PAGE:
Just thinking about the Beatles seems to induce mental disturbance. They have a commonplace, rather dull act that hardly seems to merit mentioning, yet people hereabouts have mentioned scarcely anything else for a couple of days. (Washington Post)
They’re Not Elvis! (or Frank Sinatra, or Glenn Miller ...)
In reading some of the reaction to The Beatles, a lot of the criticism and opposition came from people who just didn’t really get them--and some of that seemed to be generational. These were folks who grew up with Elvis Presley and felt that Elvis was the epitome of real music. After all who wouldn’t love “The King”?
Then we see that people reacted pretty harshly to Elvis’s arrival on the music scene and longed for the days when Frank Sinatra or Glenn Miller was the toast of the airwaves.
See the pattern, here?
It seems that every generation (or even half generation) there is a shift in thinking, perspective, likes, dislikes and points of view-and the big challenge has always been how to bridge the gap between someone who thinks The Beatles are real music and the person who thinks The Glenn MIller Orchestra is.
After all, is the Beatles fan wrong? Is the Glenn Miller fan wrong?
You Don’t Have to Get “Yellow Submarine”
We are in the midst of a large generational shift in the workplace aren’t we? The Boomers and some Gen X’ers wonder why Millennials seem to be lazy, self-important, self-entitled, and resistant to following the established way things have been done. Millennials wonder why the older generations seem so uptight, have sacrificed the best years of their lives for a company that they don’t like or believe in, and don’t seem to understand that life should be about balance.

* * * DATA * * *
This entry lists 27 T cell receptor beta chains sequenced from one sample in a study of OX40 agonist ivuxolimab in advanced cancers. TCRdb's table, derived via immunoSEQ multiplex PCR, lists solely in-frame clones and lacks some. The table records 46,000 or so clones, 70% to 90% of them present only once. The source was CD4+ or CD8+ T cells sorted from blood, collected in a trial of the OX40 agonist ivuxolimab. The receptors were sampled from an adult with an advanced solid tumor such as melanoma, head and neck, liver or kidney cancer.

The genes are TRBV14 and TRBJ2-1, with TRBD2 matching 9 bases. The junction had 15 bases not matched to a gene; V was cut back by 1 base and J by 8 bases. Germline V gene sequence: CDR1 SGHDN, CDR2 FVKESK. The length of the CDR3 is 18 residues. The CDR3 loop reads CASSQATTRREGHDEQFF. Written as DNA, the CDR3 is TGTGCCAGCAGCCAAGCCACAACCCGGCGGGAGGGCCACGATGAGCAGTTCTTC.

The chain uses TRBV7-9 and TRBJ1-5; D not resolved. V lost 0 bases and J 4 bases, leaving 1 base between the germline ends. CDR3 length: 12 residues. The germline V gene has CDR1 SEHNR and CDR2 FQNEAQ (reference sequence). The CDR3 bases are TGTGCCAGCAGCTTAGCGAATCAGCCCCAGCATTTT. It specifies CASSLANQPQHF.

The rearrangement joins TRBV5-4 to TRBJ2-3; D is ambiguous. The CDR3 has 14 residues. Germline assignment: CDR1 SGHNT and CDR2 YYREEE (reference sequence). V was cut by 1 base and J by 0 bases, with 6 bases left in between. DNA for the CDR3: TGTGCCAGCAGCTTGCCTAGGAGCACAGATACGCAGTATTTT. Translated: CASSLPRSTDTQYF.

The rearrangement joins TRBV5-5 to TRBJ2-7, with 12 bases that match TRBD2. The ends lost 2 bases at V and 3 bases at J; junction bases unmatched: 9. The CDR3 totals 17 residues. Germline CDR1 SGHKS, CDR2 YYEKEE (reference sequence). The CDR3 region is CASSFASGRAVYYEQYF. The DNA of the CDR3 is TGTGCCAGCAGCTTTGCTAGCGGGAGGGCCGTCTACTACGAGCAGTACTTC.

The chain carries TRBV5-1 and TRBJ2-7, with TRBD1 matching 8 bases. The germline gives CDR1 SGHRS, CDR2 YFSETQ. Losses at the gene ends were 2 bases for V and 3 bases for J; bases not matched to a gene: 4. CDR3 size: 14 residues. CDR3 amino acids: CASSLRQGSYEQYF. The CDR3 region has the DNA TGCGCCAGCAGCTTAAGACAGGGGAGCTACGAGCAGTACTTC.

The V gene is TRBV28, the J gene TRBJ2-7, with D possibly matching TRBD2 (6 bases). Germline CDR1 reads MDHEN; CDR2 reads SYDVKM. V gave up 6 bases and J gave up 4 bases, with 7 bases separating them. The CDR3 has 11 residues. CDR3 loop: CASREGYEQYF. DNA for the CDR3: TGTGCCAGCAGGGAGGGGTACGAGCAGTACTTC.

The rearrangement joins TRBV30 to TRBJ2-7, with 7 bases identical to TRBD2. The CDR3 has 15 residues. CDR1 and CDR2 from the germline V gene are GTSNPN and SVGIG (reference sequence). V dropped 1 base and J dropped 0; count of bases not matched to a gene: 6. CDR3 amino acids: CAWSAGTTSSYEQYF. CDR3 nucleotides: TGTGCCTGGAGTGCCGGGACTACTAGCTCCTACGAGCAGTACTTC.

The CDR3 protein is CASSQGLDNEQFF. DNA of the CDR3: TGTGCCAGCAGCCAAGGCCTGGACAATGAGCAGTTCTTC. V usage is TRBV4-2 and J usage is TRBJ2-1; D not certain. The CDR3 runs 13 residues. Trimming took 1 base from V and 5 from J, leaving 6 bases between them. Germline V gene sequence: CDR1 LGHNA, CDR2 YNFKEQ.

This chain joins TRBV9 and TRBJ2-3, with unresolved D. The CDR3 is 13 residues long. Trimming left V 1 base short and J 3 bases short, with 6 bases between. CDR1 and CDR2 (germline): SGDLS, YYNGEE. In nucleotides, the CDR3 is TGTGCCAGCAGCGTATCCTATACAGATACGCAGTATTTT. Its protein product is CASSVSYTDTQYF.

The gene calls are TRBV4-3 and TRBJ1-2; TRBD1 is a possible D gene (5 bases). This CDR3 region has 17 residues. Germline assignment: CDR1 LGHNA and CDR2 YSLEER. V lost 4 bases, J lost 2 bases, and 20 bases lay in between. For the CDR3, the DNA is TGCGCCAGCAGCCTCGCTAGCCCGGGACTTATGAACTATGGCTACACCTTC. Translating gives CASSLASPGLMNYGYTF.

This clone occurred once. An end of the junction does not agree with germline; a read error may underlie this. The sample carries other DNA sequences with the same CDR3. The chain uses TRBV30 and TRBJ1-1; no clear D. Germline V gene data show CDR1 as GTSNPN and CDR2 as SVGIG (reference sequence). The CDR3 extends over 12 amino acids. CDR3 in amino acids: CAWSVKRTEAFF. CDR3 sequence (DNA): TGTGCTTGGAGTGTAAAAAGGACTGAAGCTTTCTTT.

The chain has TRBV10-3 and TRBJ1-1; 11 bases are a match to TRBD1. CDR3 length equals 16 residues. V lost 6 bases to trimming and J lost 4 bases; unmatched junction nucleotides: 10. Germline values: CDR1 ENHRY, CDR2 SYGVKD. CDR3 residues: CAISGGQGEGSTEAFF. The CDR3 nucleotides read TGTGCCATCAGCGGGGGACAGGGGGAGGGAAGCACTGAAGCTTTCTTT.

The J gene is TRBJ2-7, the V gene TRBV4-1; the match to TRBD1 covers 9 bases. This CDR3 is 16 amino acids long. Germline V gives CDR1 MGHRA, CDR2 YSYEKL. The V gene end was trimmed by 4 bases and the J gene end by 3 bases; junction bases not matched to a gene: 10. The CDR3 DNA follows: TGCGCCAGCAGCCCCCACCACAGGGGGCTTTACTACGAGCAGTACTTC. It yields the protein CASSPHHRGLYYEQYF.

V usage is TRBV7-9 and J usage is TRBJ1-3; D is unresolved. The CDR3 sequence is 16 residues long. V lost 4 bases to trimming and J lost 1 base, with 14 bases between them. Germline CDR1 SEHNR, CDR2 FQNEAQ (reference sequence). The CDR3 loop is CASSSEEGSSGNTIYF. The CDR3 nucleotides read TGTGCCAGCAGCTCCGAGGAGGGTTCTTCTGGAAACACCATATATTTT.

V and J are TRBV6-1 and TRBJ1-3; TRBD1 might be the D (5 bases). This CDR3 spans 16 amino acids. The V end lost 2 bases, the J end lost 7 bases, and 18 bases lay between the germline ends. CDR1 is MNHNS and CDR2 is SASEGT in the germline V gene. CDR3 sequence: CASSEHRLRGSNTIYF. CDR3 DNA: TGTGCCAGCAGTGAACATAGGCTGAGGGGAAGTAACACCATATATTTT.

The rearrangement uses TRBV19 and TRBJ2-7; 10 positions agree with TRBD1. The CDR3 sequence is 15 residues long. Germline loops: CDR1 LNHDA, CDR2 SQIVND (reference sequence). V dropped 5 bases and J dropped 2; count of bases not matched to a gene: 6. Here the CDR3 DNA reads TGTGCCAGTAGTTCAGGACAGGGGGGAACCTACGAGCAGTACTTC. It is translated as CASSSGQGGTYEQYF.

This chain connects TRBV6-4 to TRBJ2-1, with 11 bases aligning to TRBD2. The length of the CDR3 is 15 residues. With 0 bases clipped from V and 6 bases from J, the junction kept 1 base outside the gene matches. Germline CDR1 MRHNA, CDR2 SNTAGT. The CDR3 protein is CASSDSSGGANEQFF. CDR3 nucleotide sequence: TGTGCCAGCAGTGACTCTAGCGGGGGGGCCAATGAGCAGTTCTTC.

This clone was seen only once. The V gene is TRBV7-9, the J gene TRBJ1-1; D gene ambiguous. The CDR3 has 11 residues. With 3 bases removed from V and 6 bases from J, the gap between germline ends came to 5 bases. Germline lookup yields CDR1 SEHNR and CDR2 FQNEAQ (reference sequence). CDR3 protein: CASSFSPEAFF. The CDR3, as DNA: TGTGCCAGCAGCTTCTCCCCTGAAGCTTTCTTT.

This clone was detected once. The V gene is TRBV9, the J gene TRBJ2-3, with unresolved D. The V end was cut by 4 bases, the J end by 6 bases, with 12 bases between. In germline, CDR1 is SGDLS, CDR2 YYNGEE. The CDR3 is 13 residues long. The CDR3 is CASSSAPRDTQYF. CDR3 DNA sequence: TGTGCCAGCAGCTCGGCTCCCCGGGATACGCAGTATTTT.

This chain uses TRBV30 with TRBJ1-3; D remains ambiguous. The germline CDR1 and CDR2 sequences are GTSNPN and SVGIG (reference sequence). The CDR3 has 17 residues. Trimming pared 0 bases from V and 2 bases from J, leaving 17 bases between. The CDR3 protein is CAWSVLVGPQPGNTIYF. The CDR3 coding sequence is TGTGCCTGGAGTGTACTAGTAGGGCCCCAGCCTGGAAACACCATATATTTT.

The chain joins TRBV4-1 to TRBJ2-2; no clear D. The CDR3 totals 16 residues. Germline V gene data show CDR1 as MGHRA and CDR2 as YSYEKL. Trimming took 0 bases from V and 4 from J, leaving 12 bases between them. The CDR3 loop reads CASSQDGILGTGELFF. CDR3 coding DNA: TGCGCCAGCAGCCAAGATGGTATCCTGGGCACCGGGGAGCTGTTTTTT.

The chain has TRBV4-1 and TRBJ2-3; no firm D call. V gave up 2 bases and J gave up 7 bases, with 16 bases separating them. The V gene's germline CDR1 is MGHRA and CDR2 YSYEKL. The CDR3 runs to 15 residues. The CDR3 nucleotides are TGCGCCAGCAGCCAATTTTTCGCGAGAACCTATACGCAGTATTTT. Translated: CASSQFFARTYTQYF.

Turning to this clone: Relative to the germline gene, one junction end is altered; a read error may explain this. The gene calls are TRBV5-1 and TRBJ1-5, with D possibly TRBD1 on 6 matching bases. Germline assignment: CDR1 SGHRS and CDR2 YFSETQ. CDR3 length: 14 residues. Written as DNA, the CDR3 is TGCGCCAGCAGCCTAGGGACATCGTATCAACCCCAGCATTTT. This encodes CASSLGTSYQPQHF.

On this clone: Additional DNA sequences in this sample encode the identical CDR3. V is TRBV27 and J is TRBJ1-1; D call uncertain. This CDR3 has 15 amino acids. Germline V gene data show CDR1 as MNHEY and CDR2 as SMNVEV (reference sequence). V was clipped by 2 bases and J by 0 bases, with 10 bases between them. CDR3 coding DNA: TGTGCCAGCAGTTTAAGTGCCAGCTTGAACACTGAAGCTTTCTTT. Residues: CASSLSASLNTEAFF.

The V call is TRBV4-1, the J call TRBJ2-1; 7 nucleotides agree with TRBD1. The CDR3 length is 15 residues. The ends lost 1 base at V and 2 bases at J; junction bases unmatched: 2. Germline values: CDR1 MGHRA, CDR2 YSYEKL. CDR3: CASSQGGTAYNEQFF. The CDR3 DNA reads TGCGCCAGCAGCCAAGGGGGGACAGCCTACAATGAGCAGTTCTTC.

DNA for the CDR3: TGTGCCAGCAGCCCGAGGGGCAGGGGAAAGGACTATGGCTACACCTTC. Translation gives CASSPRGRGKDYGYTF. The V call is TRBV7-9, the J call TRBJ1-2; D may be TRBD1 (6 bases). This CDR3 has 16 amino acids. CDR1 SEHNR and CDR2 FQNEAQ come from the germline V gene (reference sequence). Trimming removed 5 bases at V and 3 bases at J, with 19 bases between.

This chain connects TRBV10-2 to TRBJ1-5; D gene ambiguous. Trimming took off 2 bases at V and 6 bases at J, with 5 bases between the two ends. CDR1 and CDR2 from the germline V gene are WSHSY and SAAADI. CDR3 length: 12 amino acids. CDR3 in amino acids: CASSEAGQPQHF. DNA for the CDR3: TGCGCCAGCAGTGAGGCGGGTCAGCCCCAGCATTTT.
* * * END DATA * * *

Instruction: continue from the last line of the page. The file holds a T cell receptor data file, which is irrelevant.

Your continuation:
(Yes, I’ve generalized a bit. Don’t get stuck on that.)
If you’re working in a multigenerational work environment, the first step you can take in bridging the gaps is taking the time to understand the different people in your office. You may not think that “Yellow Submarine” is a good song (I’m still trying to figure that one out myself), and you don’t have to! You’ll just want to understand why someone else would...and validate their right to like it, even if you don’t.
There are so many great resources devoted to this topic right now--and I would encourage you, whether you’re just getting started in your career, or are a veteran, to do some homework and understand what makes people outside of your generation, gender, cultural background, socio-economic experience, tick!
- Don’t pass judgment on the aspects you don’t agree with or relate to.
- Instead ask questions (and not the snarky questions designed to put someone down under the guise of wanting to know more) that help you to understand more.
- Find opportunities to explain how and why you things the way that you do and look for the things you can agree on and move forward together.
There will always be a gap between people! I’ve done classes where I had to spend a lot of time explaining WHY someone would want to use Twitter...and the people in the audience just don’t get it! The trick is, finding ways to bridge the gap, so everyone wins.